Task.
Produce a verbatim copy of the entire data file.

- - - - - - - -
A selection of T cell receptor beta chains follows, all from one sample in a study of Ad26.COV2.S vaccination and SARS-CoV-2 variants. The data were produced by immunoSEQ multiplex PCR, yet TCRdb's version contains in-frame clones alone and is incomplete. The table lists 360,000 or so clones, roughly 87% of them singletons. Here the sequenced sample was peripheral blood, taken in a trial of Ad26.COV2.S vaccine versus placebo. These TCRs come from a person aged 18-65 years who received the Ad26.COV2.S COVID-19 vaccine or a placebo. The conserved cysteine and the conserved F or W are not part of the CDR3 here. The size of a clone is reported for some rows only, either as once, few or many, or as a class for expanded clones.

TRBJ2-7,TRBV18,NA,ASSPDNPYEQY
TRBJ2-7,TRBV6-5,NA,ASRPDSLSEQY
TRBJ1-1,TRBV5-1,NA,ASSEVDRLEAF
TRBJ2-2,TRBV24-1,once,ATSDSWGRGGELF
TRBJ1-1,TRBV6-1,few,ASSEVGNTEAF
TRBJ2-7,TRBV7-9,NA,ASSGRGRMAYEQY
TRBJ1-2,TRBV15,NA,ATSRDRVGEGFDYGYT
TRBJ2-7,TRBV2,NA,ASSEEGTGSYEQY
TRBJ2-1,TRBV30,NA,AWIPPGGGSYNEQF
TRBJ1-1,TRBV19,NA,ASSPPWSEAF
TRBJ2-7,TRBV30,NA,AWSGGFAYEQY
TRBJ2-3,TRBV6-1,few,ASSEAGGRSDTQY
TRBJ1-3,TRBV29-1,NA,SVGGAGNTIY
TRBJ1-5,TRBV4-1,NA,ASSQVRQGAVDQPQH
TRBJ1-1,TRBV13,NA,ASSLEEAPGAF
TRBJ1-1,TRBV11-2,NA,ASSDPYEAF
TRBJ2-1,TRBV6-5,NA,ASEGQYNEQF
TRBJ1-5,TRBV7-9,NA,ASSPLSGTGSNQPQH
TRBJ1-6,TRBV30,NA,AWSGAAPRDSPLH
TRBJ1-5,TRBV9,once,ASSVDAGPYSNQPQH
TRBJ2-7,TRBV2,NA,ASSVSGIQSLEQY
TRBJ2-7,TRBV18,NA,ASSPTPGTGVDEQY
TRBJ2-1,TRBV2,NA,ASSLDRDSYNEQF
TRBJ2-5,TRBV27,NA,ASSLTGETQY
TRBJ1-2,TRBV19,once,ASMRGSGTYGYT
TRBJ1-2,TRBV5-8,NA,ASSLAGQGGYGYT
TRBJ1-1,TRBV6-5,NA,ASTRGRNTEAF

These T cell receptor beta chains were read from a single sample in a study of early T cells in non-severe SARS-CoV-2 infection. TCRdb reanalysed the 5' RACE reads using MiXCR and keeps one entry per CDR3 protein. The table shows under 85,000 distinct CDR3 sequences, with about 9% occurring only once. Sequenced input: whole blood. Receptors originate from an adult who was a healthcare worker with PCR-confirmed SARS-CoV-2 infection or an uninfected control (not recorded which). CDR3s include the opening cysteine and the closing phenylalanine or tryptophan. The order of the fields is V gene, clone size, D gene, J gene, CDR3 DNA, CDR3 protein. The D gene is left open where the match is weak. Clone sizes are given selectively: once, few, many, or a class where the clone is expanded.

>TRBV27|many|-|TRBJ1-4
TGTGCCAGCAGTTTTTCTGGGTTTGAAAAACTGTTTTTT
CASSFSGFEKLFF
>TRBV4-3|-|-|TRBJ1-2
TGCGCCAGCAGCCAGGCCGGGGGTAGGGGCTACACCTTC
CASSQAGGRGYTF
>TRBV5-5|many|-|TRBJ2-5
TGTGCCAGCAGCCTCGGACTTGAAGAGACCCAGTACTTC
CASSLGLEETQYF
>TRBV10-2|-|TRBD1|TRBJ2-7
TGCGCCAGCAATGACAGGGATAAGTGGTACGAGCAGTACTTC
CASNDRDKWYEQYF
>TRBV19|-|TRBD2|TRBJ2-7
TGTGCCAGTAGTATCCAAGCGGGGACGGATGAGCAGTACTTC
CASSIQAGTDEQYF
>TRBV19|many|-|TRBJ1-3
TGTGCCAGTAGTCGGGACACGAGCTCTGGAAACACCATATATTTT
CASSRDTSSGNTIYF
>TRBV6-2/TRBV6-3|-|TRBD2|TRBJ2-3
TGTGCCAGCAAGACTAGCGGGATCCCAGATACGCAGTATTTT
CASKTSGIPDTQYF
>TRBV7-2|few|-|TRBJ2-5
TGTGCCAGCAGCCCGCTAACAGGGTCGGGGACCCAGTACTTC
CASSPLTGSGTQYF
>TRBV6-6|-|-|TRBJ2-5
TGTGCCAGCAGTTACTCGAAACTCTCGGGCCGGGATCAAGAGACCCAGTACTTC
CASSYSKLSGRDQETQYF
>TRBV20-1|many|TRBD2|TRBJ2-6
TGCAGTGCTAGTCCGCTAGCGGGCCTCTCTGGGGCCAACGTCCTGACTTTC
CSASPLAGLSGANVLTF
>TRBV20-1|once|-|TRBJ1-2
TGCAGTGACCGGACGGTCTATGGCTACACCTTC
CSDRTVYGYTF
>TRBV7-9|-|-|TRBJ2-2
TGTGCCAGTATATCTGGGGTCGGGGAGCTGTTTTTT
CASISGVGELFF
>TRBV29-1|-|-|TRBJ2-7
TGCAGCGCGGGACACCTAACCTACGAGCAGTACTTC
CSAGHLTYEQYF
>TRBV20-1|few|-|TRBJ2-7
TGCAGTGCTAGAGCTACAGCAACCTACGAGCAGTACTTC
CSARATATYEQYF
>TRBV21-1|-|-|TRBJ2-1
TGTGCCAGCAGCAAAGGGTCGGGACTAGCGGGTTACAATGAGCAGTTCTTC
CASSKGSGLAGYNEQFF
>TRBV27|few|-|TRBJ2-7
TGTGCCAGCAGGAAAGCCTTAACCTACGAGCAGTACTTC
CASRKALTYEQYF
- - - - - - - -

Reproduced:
A selection of T cell receptor beta chains follows, all from one sample in a study of Ad26.COV2.S vaccination and SARS-CoV-2 variants. The data were produced by immunoSEQ multiplex PCR, yet TCRdb's version contains in-frame clones alone and is incomplete. The table lists 360,000 or so clones, roughly 87% of them singletons. Here the sequenced sample was peripheral blood, taken in a trial of Ad26.COV2.S vaccine versus placebo. These TCRs come from a person aged 18-65 years who received the Ad26.COV2.S COVID-19 vaccine or a placebo. The conserved cysteine and the conserved F or W are not part of the CDR3 here. The size of a clone is reported for some rows only, either as once, few or many, or as a class for expanded clones.

TRBJ2-7,TRBV18,NA,ASSPDNPYEQY
TRBJ2-7,TRBV6-5,NA,ASRPDSLSEQY
TRBJ1-1,TRBV5-1,NA,ASSEVDRLEAF
TRBJ2-2,TRBV24-1,once,ATSDSWGRGGELF
TRBJ1-1,TRBV6-1,few,ASSEVGNTEAF
TRBJ2-7,TRBV7-9,NA,ASSGRGRMAYEQY
TRBJ1-2,TRBV15,NA,ATSRDRVGEGFDYGYT
TRBJ2-7,TRBV2,NA,ASSEEGTGSYEQY
TRBJ2-1,TRBV30,NA,AWIPPGGGSYNEQF
TRBJ1-1,TRBV19,NA,ASSPPWSEAF
TRBJ2-7,TRBV30,NA,AWSGGFAYEQY
TRBJ2-3,TRBV6-1,few,ASSEAGGRSDTQY
TRBJ1-3,TRBV29-1,NA,SVGGAGNTIY
TRBJ1-5,TRBV4-1,NA,ASSQVRQGAVDQPQH
TRBJ1-1,TRBV13,NA,ASSLEEAPGAF
TRBJ1-1,TRBV11-2,NA,ASSDPYEAF
TRBJ2-1,TRBV6-5,NA,ASEGQYNEQF
TRBJ1-5,TRBV7-9,NA,ASSPLSGTGSNQPQH
TRBJ1-6,TRBV30,NA,AWSGAAPRDSPLH
TRBJ1-5,TRBV9,once,ASSVDAGPYSNQPQH
TRBJ2-7,TRBV2,NA,ASSVSGIQSLEQY
TRBJ2-7,TRBV18,NA,ASSPTPGTGVDEQY
TRBJ2-1,TRBV2,NA,ASSLDRDSYNEQF
TRBJ2-5,TRBV27,NA,ASSLTGETQY
TRBJ1-2,TRBV19,once,ASMRGSGTYGYT
TRBJ1-2,TRBV5-8,NA,ASSLAGQGGYGYT
TRBJ1-1,TRBV6-5,NA,ASTRGRNTEAF

These T cell receptor beta chains were read from a single sample in a study of early T cells in non-severe SARS-CoV-2 infection. TCRdb reanalysed the 5' RACE reads using MiXCR and keeps one entry per CDR3 protein. The table shows under 85,000 distinct CDR3 sequences, with about 9% occurring only once. Sequenced input: whole blood. Receptors originate from an adult who was a healthcare worker with PCR-confirmed SARS-CoV-2 infection or an uninfected control (not recorded which). CDR3s include the opening cysteine and the closing phenylalanine or tryptophan. The order of the fields is V gene, clone size, D gene, J gene, CDR3 DNA, CDR3 protein. The D gene is left open where the match is weak. Clone sizes are given selectively: once, few, many, or a class where the clone is expanded.

>TRBV27|many|-|TRBJ1-4
TGTGCCAGCAGTTTTTCTGGGTTTGAAAAACTGTTTTTT
CASSFSGFEKLFF
>TRBV4-3|-|-|TRBJ1-2
TGCGCCAGCAGCCAGGCCGGGGGTAGGGGCTACACCTTC
CASSQAGGRGYTF
>TRBV5-5|many|-|TRBJ2-5
TGTGCCAGCAGCCTCGGACTTGAAGAGACCCAGTACTTC
CASSLGLEETQYF
>TRBV10-2|-|TRBD1|TRBJ2-7
TGCGCCAGCAATGACAGGGATAAGTGGTACGAGCAGTACTTC
CASNDRDKWYEQYF
>TRBV19|-|TRBD2|TRBJ2-7
TGTGCCAGTAGTATCCAAGCGGGGACGGATGAGCAGTACTTC
CASSIQAGTDEQYF
>TRBV19|many|-|TRBJ1-3
TGTGCCAGTAGTCGGGACACGAGCTCTGGAAACACCATATATTTT
CASSRDTSSGNTIYF
>TRBV6-2/TRBV6-3|-|TRBD2|TRBJ2-3
TGTGCCAGCAAGACTAGCGGGATCCCAGATACGCAGTATTTT
CASKTSGIPDTQYF
>TRBV7-2|few|-|TRBJ2-5
TGTGCCAGCAGCCCGCTAACAGGGTCGGGGACCCAGTACTTC
CASSPLTGSGTQYF
>TRBV6-6|-|-|TRBJ2-5
TGTGCCAGCAGTTACTCGAAACTCTCGGGCCGGGATCAAGAGACCCAGTACTTC
CASSYSKLSGRDQETQYF
>TRBV20-1|many|TRBD2|TRBJ2-6
TGCAGTGCTAGTCCGCTAGCGGGCCTCTCTGGGGCCAACGTCCTGACTTTC
CSASPLAGLSGANVLTF
>TRBV20-1|once|-|TRBJ1-2
TGCAGTGACCGGACGGTCTATGGCTACACCTTC
CSDRTVYGYTF
>TRBV7-9|-|-|TRBJ2-2
TGTGCCAGTATATCTGGGGTCGGGGAGCTGTTTTTT
CASISGVGELFF
>TRBV29-1|-|-|TRBJ2-7
TGCAGCGCGGGACACCTAACCTACGAGCAGTACTTC
CSAGHLTYEQYF
>TRBV20-1|few|-|TRBJ2-7
TGCAGTGCTAGAGCTACAGCAACCTACGAGCAGTACTTC
CSARATATYEQYF
>TRBV21-1|-|-|TRBJ2-1
TGTGCCAGCAGCAAAGGGTCGGGACTAGCGGGTTACAATGAGCAGTTCTTC
CASSKGSGLAGYNEQFF
>TRBV27|few|-|TRBJ2-7
TGTGCCAGCAGGAAAGCCTTAACCTACGAGCAGTACTTC
CASRKALTYEQYF